Welcome to the latest edition of my economic note. The number one priority for the Rudd Government is to keep Australians in work, so to learn last week of an increase in unemployment was certainly unwelcome news. We know that every single job lost is one too many, and we do feel for all workers and families who suffer as a result of the ravages of the global recession. That's why we won't rest until we've done everything we responsibly can to support jobs and cushion Australians from the worst of the global recession.
Thursday's labour force figures showed the unemployment rate rose by 0.2 per cent in May, to 5.7 per cent. This increase in unemployment shows the global recession is washing through the Australian economy.
The Government has acted decisively to stimulate the economy and cushion Australians from the worst effects of the global recession, with three phases of stimulus – cash stimulus payments, shovel-ready projects, and large-scale nation building infrastructure. There is no doubt that without this decisive action, unemployment in this country would be much higher.
It is an unfortunate fact that the global recession is having a devastating impact on jobs around the world. We know that unemployment rates have risen to 7.1 per cent in the UK, 8.4 per cent in Canada, 9.2 per cent in the Euro area, and 9.4 per cent in the US. As somebody remarked to me on Friday, the grass isn't any greener on the other side of the world.
There are challenging signs in the economy when it comes to jobs, but there are some encouraging signs in other numbers we are getting.
For example, we received further news last week that our stimulus is helping to support housing activity. Housing finance data showed the number of housing finance commitments for owner-occupiers rose for the seventh month in a row in April, having fallen in each of the eight months prior to the announcement of the Government's First Home Owners Boost.
The proportion of loans to first home buyers increased to 28 per cent in April, the highest level since the series began in 1991. You can read more about this result, including market economists' reactions and the importance of the First Home Owners Boost and significant interest rate cuts, in the article linked here.
This week's Fact of the Week comes from the Westpac-Melbourne Institute Survey of Consumer Sentiment. It found that consumer confidence rose by 12.7 per cent in June, the biggest increase in the last 22 years. Westpac Chief Economist Bill Evans described this as "a truly remarkable result." He said that "It is very likely that the dominant factor behind this extraordinary rise was the release of the March quarter national accounts last Wednesday which registered a small but nevertheless positive growth rate for the Australian economy in the March quarter". Mr Evans also commented that "this surge in the Index can be seen as a delayed response to the significant stimulus over the last nine months."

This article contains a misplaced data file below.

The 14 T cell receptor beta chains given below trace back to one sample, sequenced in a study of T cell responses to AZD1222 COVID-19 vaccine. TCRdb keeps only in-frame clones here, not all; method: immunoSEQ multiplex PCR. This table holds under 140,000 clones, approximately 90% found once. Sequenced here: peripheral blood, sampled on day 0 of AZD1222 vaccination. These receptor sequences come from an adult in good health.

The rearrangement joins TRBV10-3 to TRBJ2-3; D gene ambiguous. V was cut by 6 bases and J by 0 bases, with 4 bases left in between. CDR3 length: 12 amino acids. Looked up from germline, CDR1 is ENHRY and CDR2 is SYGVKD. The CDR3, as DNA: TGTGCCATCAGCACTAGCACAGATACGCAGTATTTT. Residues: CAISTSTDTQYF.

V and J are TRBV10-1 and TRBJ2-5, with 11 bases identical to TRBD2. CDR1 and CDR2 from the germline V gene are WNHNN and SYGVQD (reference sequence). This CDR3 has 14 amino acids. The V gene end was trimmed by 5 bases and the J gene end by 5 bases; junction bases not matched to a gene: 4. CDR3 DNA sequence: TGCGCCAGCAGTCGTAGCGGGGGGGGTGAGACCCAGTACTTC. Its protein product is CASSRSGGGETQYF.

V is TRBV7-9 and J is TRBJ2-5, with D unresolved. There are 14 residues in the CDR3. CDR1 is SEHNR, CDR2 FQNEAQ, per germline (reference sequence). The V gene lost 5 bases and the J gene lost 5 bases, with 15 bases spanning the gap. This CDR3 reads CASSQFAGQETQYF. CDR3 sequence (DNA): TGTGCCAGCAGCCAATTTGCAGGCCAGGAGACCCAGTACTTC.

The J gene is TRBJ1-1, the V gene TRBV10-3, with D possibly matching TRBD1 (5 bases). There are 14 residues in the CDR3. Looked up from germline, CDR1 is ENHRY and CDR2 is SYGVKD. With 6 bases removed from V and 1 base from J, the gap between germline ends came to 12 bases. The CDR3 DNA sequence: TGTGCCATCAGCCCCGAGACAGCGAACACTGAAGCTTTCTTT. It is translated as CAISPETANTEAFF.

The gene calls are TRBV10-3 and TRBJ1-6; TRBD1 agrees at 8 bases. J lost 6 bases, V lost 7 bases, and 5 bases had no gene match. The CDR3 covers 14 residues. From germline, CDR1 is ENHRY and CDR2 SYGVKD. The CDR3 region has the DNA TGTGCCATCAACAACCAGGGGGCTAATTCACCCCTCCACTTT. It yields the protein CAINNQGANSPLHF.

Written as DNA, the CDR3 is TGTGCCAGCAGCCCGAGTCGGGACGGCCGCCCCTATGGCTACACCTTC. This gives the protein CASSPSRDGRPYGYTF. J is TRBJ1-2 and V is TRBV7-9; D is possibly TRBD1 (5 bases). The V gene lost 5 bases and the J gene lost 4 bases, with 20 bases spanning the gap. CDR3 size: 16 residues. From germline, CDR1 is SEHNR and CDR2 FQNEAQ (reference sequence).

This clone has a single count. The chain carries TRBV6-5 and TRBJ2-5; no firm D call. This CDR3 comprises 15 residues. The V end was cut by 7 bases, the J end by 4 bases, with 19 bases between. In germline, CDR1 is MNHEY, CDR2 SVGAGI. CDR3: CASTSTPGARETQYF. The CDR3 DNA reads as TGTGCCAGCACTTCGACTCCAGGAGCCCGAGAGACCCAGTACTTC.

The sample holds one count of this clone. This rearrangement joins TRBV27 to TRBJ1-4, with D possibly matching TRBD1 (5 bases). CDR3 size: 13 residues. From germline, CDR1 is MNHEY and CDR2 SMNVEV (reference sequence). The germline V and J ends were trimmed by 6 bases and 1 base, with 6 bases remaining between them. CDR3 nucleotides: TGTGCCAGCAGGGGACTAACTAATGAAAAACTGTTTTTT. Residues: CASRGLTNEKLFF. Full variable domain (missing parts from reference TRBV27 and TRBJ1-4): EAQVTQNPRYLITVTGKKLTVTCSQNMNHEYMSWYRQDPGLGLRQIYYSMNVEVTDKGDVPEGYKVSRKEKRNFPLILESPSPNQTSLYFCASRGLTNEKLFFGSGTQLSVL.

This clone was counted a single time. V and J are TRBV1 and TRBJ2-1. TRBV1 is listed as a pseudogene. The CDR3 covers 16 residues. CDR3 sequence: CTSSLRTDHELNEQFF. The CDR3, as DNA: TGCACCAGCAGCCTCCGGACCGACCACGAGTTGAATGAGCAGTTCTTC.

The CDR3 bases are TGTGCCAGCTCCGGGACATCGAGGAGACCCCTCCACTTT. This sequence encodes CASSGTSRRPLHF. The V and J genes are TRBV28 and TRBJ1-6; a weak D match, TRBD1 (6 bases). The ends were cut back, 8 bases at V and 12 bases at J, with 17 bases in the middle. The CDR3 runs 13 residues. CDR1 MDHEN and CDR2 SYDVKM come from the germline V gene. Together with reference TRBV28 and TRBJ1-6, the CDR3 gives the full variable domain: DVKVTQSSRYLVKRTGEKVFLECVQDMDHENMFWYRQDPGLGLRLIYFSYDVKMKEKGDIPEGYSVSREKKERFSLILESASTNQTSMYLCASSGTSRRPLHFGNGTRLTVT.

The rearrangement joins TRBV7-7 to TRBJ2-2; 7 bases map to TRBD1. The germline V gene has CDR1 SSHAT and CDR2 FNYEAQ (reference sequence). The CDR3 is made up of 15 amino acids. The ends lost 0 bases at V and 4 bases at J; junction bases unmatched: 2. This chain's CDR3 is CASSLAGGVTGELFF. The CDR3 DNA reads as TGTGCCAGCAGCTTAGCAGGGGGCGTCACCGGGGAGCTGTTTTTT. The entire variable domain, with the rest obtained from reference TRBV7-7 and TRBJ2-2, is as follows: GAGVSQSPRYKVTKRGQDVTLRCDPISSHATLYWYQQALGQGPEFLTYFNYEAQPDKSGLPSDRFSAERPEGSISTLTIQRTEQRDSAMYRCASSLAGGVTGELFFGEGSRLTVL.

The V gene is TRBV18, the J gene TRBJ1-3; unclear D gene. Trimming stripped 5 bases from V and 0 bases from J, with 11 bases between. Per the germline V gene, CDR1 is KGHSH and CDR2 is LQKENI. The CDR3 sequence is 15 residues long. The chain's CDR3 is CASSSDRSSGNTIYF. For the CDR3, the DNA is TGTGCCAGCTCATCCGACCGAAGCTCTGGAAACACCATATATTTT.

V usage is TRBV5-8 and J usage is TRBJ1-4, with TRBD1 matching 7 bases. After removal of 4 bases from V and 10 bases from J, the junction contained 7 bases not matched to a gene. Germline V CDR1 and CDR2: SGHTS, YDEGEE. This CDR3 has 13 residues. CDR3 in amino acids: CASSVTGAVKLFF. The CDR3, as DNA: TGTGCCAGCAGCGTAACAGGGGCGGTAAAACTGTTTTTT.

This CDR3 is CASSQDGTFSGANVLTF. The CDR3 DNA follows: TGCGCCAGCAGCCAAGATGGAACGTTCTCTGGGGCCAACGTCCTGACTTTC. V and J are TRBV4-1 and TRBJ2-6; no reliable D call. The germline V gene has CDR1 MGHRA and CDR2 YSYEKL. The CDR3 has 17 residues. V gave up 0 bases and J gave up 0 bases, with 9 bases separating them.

While we don't get carried away with month-to-month readings of consumer sentiment, it was encouraging to see further evidence of the positive impact our economic stimulus is having in the community.
We also received the results of the NAB Monthly Business Survey last week, which found that business confidence rose sharply in May, to record its best outcome since February 2008.
NAB Chief Economist Alan Oster commented that "The improvement in confidence has developed more momentum – no doubt helped locally by the Budget and globally by improving sentiment and equity/commodity markets. … The trend improvement in confidence has been evident across all States – consistent with the gradual flow-through of lower interest rates, the further stimulus from the Budget directed at infrastructure and improved commodity markets."
Mr Oster noted that the improvement in business confidence "was broadly based but particularly marked in the domestically-driven industries, with notable improvements in construction, manufacturing and wholesale, taking heart from Budget infrastructure spending. … The stimulus from the Federal Budget has clearly raised hopes of a government investment-led recovery, with construction industry confidence leading the way."
However, other results from the NAB Monthly Business Survey served as a reminder that we face a rocky road ahead, with news that business conditions continued to worsen in May.
This week we will receive more news of the impact the global recession is having on jobs overseas, with the release of UK unemployment data for April. Here at home, we will receive lending finance figures for April.
I'm looking forward to speaking tomorrow at CEDA's annual 'State of the Nation' conference. I'll be discussing the Government's economic strategy to deal with the substantial jobs challenge ahead of us, and also the longer-term consideration of how we capitalise on the big opportunities that will present themselves in the months and years to come.
While we received some good news last week on the housing and confidence front, there is no room for complacency. The global recession will continue to batter our economy, and like other nations, we need to brace ourselves for more job losses in Australia. But Australians can remain confident that their Government will continue to do all it can to stimulate our economy and support jobs in the midst of the global recession.
Treasurer of Australia
Sunday 14 June 2009